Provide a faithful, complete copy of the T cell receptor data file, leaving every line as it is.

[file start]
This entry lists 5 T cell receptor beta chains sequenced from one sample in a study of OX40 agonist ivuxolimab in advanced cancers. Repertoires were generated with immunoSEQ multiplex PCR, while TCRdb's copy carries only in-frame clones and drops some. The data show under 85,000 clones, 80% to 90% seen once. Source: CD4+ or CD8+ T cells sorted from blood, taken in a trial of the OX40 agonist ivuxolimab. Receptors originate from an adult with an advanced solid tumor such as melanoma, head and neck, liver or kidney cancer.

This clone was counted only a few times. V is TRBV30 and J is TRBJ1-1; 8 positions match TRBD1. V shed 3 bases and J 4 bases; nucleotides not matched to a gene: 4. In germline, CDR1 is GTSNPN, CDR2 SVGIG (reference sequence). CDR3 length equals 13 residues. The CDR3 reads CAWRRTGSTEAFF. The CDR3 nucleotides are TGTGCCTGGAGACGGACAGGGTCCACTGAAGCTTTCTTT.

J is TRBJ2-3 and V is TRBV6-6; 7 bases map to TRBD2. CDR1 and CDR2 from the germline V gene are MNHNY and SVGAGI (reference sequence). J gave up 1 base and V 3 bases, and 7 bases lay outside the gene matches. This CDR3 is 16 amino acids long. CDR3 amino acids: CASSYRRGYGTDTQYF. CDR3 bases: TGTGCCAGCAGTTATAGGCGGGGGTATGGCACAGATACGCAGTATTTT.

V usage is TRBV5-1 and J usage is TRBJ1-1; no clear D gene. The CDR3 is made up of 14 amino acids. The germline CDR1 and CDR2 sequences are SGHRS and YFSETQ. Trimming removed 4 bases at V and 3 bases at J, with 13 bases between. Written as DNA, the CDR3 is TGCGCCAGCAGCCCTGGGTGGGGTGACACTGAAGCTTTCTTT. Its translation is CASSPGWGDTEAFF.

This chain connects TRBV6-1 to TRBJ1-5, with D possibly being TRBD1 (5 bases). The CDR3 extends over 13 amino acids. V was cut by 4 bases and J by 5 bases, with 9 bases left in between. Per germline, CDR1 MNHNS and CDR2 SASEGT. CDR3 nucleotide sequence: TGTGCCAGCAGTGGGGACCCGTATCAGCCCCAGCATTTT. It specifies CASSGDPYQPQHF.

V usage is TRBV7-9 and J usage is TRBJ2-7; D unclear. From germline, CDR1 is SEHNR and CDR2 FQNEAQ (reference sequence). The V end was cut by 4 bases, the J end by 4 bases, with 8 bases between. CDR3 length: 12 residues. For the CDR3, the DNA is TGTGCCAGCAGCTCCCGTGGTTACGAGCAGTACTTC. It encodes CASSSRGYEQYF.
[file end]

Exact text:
This entry lists 5 T cell receptor beta chains sequenced from one sample in a study of OX40 agonist ivuxolimab in advanced cancers. Repertoires were generated with immunoSEQ multiplex PCR, while TCRdb's copy carries only in-frame clones and drops some. The data show under 85,000 clones, 80% to 90% seen once. Source: CD4+ or CD8+ T cells sorted from blood, taken in a trial of the OX40 agonist ivuxolimab. Receptors originate from an adult with an advanced solid tumor such as melanoma, head and neck, liver or kidney cancer.

This clone was counted only a few times. V is TRBV30 and J is TRBJ1-1; 8 positions match TRBD1. V shed 3 bases and J 4 bases; nucleotides not matched to a gene: 4. In germline, CDR1 is GTSNPN, CDR2 SVGIG (reference sequence). CDR3 length equals 13 residues. The CDR3 reads CAWRRTGSTEAFF. The CDR3 nucleotides are TGTGCCTGGAGACGGACAGGGTCCACTGAAGCTTTCTTT.

J is TRBJ2-3 and V is TRBV6-6; 7 bases map to TRBD2. CDR1 and CDR2 from the germline V gene are MNHNY and SVGAGI (reference sequence). J gave up 1 base and V 3 bases, and 7 bases lay outside the gene matches. This CDR3 is 16 amino acids long. CDR3 amino acids: CASSYRRGYGTDTQYF. CDR3 bases: TGTGCCAGCAGTTATAGGCGGGGGTATGGCACAGATACGCAGTATTTT.

V usage is TRBV5-1 and J usage is TRBJ1-1; no clear D gene. The CDR3 is made up of 14 amino acids. The germline CDR1 and CDR2 sequences are SGHRS and YFSETQ. Trimming removed 4 bases at V and 3 bases at J, with 13 bases between. Written as DNA, the CDR3 is TGCGCCAGCAGCCCTGGGTGGGGTGACACTGAAGCTTTCTTT. Its translation is CASSPGWGDTEAFF.

This chain connects TRBV6-1 to TRBJ1-5, with D possibly being TRBD1 (5 bases). The CDR3 extends over 13 amino acids. V was cut by 4 bases and J by 5 bases, with 9 bases left in between. Per germline, CDR1 MNHNS and CDR2 SASEGT. CDR3 nucleotide sequence: TGTGCCAGCAGTGGGGACCCGTATCAGCCCCAGCATTTT. It specifies CASSGDPYQPQHF.

V usage is TRBV7-9 and J usage is TRBJ2-7; D unclear. From germline, CDR1 is SEHNR and CDR2 FQNEAQ (reference sequence). The V end was cut by 4 bases, the J end by 4 bases, with 8 bases between. CDR3 length: 12 residues. For the CDR3, the DNA is TGTGCCAGCAGCTCCCGTGGTTACGAGCAGTACTTC. It encodes CASSSRGYEQYF.